I took Isaac to Twickenham for his first live NFL match at the weekend. And while the game itself wasn’t overly thrilling, sharing the experience together made it a day to remember.
Having given the kids their first festival experience at Camp Bestival last year, over the past 12 months we have introduced Isaac to live sporting events. He went to his first football match. We had a day watching motor racing at Silverstone. Then over the summer there was Twenty20 cricket at Lord’s and the Oval.
This has exposed him to some of the elements of live events that you cannot replicate by watching them on TV. Being inside a stadium with 80,000 people and hearing the roar when a team scores. The smell of petrol fumes and the screaming of brakes as racing cars fly past. The thwack of willow on leather as the ball is propelled into the waiting crowd. There’s no substitute for the real thing.
And so it was with our little father-and-son Sunday expedition to west London. Even before the game, the shared experience started with the two of us driving there in the car, an hour or so of that most precious of commodities: one-to-one time to do with as we pleased. We talked about all manner of random boy stuff and when he asked if he could choose some music to put on, I agreed, curious to see what he would select. As it happens, he plumped for the soundtrack from the musical Hamilton. Our eldest is nothing if not geeky, although I suspect he was as much exploiting the opportunity to listen to some music with swear words in as anything.
When we arrived we whiled away a couple of hours taking in all the sights and sounds of the tailgate areas, watched some of the activities, bought a keyring (both our boys’ souvenir of choice), wolfed down some food and then finally took our seats with a fantastic view practically on the halfway line.
The one thing the NFL does better than any other sport is provide spectacle. It’s there in the staccato rhythm of the game with its short bursts of high intensity action: big plays, incredible athleticism and the occasional tackle so violent that it was clearly audible in the furthest reaches of the stadium. The giant flags that were extended across the field during the national anthems. The cheerleaders. The music. The PA announcer constantly whipping up the crowd to make even more noise.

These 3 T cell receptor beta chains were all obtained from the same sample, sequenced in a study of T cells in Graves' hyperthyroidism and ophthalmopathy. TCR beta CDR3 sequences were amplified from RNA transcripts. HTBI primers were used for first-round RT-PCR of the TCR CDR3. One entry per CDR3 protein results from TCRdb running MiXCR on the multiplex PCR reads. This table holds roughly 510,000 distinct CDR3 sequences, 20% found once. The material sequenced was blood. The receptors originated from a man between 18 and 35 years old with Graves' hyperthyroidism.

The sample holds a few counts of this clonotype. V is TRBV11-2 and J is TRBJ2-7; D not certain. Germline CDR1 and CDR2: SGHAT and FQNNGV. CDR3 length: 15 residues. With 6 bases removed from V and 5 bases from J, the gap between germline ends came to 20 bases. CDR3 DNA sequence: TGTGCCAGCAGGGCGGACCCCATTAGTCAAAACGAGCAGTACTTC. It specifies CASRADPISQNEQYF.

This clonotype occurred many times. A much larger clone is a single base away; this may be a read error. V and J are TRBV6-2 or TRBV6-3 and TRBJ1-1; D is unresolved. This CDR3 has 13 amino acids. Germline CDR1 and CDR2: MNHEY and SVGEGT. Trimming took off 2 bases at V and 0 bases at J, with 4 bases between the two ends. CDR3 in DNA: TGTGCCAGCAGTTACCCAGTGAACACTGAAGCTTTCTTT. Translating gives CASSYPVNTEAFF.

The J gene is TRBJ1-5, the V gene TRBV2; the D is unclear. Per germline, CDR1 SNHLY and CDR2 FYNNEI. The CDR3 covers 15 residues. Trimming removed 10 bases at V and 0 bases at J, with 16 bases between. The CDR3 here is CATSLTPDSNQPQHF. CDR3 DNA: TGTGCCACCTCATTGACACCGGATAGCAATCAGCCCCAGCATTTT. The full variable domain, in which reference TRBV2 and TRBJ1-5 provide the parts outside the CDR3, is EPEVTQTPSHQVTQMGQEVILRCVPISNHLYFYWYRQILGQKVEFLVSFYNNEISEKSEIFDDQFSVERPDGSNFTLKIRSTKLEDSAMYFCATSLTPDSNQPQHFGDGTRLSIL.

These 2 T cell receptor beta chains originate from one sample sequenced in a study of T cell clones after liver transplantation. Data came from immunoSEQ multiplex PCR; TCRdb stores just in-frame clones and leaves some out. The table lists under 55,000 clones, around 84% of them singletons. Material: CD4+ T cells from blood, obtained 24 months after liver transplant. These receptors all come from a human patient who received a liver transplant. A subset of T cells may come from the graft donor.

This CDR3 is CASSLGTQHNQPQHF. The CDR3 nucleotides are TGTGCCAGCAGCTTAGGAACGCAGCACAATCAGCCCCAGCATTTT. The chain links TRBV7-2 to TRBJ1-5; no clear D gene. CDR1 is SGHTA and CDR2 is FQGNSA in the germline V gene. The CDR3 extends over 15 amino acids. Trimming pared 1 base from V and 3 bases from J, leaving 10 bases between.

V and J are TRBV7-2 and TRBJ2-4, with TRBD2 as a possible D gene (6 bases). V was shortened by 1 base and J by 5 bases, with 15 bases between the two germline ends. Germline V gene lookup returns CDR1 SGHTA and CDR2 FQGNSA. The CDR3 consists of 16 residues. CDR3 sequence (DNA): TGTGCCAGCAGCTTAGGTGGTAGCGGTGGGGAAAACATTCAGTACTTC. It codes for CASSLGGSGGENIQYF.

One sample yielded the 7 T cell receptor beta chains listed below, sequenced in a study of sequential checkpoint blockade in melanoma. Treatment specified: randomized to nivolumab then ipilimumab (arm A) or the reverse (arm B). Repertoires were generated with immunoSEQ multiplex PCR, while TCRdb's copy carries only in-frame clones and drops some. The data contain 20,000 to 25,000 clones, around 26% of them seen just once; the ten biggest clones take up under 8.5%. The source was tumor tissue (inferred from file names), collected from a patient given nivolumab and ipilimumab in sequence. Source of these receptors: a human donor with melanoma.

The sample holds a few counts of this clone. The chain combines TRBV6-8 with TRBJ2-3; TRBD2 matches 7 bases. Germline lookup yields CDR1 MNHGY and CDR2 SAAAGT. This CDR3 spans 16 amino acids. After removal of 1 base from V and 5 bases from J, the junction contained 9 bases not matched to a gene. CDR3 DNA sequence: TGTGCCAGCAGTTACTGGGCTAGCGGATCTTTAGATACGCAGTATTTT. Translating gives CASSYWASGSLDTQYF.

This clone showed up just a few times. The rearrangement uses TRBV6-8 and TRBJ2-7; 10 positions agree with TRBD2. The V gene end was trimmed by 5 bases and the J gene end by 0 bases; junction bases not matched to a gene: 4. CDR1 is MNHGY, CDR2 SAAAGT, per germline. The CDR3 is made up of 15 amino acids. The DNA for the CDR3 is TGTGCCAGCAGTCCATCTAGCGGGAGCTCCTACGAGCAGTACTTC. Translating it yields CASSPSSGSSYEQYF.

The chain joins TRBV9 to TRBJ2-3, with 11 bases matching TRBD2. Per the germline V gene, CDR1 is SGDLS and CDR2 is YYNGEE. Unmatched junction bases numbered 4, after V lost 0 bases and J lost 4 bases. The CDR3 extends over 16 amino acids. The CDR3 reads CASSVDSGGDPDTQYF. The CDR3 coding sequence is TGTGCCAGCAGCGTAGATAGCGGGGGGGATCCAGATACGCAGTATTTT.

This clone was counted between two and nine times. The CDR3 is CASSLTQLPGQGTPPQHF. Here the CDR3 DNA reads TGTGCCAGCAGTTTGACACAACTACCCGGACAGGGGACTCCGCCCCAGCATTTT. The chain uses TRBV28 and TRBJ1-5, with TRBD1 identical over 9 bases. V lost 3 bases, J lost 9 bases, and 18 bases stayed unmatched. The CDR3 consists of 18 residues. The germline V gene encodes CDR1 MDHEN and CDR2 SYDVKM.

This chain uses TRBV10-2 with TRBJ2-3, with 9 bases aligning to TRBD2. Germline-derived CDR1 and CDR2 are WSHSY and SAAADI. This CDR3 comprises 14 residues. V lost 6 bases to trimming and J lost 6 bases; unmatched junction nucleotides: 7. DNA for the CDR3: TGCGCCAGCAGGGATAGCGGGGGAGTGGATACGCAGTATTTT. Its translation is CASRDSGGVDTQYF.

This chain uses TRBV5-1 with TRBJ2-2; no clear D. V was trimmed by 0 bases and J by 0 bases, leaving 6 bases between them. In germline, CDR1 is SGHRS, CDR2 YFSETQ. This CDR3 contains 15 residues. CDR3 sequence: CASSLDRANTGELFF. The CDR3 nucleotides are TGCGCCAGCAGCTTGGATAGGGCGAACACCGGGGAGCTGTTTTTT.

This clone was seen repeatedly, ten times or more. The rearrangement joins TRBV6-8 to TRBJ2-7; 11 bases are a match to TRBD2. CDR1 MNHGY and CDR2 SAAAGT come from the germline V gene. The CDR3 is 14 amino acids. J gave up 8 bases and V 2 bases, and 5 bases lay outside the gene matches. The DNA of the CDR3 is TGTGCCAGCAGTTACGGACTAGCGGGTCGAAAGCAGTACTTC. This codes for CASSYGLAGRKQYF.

Isaac lapped it all up wide-eyed. During the game I explained to him what was going on and what to watch out for. Afterwards, as we were driving home, he talked about what he had learned and enjoyed the most. When we got home, even though he was three-quarters asleep he gave me a little hug and thanked me for our day out.
It’s an experience I don’t think he will forget quickly and it’s all the more special because it was shared between just the two of us.
And that’s what I’ve come to understand life is really about: experiences. I’m old enough and well off enough now that I don’t need lots more material possessions. (We’re not wealthy by any means but equally it’s been a long time since I’ve worried about how we’re going to pay the credit card bill.) So my life now is less about acquiring things and more about collecting experiences and memories.
I’ve seen my parents make that same transition. There came a time when they stopped worrying about providing for me and my brother’s futures and started to enjoy travel, live shows and meals out. It’s trite but it’s true: they stopped worrying about the future and started enjoying the present.
Before she passed away earlier this year, my mother-in-law’s deteriorating physical condition meant she was deprived of enjoying new experiences for the last few years of her life, despite her mental capacity remaining largely unimpaired. But she had at least racked up some major life experiences in her younger years and lived long enough to appreciate her grandchildren.
I’m working on my own ledger now. We had some amazing travel experiences in particular before the kids were born. Now that all three are old enough to travel and to appreciate it we are trying to create those experiences for all five of us. They all talk with such enthusiasm and detail about places we went to on holiday two, three, even four years ago that you know it has left a lasting impression. And that’s wonderful. I hope they realise in later life how lucky they are to have had the opportunity to experience so much so young.
But mixed in with all the big family experiences are smaller (and not so small) one-to-one memories. So long after Isaac forgets the result of his first NFL game, I hope he will continue to look back fondly on an afternoon and evening spent with his dad, just having an experience together.
Chalk up one more for the memory banks. What’s next?
Thanks to Subway, who provided us with two tickets for the LA Rams vs Arizona Cardinals game at Twickenham.